Precisely at 1:00 PM she was crowned by the president. A Royal Salute of 20 guns was fired, and the National Anthem played by the band.

From the hall the Queen proceeded to the Royal Banquet, a band in front, followed by Her Majesty and the President, the Life Guard in the rear; then followed her companions, her advisors and her subjects. The feast was made ready for the reception of the Queen and all her subjects.

NASSAU, 9th Sept., 1884

To the Queen of the South.


Honoured Majesty,

To-day at this Banquet it is desirable by many by what means, can we revive the most ancient and time honoured custom of our progenitors, we shall in a very small figure show not only its partial realisation at this auspicious celebrity anniversary, but venture a little farther the ultimate success which awaits our determination.

Nearly half a century has elapsed since our fathers set their feet on Providence soil. Their first custom, manners and amalgamation won for them the highest regard, esteem, and position among the former settler and their lofty movements gained for them such advantages of the other tribes that it caused the unbiased and unprejudiced tribes and brethren to seek refuge and patronise their custom. Their form of governing themselves saved them from the judiciary officers of the Crown, and we may respectfully say they were truly independent.

After an elapse of thirty years or more of their arrival in this Colony, this most unrivalled and ostentatious custom began slowly to fade away until at this time it is almost blotted in oblivion or chaos. A few of us having a knowledge of their past happiness and pleasure discussing on its merits, thought as the flame of feelings is not entirely extinguished to rekindle and ignite the once illuminated fire, so that largely attracted, the aliens of our race.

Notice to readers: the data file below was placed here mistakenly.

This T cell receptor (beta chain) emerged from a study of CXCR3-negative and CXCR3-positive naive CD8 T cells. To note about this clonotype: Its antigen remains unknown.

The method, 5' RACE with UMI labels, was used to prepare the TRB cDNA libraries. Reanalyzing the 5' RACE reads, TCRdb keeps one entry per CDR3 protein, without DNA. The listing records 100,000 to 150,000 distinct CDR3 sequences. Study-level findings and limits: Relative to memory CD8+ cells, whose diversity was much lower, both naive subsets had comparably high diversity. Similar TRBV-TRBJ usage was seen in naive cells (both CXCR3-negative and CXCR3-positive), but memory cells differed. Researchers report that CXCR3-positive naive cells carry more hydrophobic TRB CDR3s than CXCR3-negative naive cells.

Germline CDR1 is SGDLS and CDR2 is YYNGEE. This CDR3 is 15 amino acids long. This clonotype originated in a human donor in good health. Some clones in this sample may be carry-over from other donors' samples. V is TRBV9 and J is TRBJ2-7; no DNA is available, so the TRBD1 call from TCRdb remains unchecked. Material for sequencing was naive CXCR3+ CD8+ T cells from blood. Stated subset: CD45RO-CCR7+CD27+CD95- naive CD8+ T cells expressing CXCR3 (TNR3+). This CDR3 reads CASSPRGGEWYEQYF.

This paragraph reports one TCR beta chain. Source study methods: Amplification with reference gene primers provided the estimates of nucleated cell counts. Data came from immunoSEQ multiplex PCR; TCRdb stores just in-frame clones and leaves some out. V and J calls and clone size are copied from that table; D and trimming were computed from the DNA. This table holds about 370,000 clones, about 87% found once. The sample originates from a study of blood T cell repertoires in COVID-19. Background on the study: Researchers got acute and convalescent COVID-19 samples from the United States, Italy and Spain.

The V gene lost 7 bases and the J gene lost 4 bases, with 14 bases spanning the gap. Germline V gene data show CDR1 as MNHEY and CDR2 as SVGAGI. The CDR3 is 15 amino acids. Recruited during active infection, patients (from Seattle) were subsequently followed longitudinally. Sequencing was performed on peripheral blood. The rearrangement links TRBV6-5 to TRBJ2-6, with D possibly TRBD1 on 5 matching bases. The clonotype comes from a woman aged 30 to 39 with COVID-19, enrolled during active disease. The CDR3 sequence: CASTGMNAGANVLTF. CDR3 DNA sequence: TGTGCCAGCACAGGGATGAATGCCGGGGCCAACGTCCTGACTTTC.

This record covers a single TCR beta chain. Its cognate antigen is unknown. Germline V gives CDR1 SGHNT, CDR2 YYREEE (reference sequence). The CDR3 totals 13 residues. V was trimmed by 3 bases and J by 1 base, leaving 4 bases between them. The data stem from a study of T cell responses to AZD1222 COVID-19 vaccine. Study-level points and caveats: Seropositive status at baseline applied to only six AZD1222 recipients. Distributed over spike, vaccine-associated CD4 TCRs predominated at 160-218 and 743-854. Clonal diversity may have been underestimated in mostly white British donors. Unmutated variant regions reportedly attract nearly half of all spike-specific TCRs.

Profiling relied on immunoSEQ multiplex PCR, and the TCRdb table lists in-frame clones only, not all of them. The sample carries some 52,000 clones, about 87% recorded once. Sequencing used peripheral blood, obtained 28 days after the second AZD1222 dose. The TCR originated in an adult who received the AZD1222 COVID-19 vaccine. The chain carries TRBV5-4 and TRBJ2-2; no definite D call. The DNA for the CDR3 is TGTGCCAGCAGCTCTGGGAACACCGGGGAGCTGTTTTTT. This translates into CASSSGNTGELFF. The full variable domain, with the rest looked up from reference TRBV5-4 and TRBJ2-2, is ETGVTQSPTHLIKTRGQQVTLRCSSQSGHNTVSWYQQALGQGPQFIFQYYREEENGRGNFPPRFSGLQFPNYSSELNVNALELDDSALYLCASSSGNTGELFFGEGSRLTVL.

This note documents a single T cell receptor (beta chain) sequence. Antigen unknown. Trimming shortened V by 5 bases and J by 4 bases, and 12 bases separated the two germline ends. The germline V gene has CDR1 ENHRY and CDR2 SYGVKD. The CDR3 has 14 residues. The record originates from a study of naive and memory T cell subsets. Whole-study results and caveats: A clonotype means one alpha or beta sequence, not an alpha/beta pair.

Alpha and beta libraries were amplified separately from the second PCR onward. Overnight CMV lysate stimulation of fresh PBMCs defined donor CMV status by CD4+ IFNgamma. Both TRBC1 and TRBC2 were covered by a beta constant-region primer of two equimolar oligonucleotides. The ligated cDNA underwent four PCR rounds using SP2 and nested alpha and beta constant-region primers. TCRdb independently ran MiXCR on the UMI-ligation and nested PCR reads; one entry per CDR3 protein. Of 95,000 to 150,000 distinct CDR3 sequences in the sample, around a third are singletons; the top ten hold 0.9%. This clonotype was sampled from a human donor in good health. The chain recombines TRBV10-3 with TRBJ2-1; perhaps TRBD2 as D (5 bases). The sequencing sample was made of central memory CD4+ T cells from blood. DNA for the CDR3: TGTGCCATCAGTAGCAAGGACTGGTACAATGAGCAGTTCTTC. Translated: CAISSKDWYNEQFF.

A meeting was called selfishly for those with in the precincts of the race, pointing most particularly to those who first through their native breath in the Bahamas.

Scarcely was the words spoken when they rushed in with such magnanimity and began at once, the work of their forefathers, the cause was so ably espoused and set on foot that some whose broken friendship long in existence was soon restored, contributions raised, rules adopted for its internal as well as its external management. This is the success we breathed out at the beginning of our address and according to our bye laws, and discipline, greater success and good, awaits us in the future.

Permit me dear members in fraternity to congratulate you for so robust like a beginning trusting with strict observance the same will be perpetuated to generations yet unborn.

But before I draw these preliminary remarks to a close allow me to give a few words of advice to the members, her Majesty and audience.

The ability of this Institution depends upon Morality, Chastity and Virtue. The Divine Father has in the Gospel promised to bless all our efforts when put forward in the right direction, no one who labors unfaithful expects to share the inheritance of the righteous, so we may be determined to keep out of our midst and society, every unjust habit, all illegal custom and practice, discountenance every vice, immorality and unchaste life and obduracy; punishing every offence that signally comes to our knowledge and notice that stains which seemingly in the past may not corrupt the future progress of our race and people.

In conclusion we hope and pray that the Father of all mercies and goodness will shower down upon us the continual drops of his blessings so that his name be honoured and adored by Africa’s Sons of Liberty throughout eternal ages.

Fraternally Yours,



SAMUEL C. LIGHTBOURN, Private Secty. to Queen.


JOHN BUTLER, Messenger.

And many others.


(The Nassau Times, Wednesday, September 17, 1884)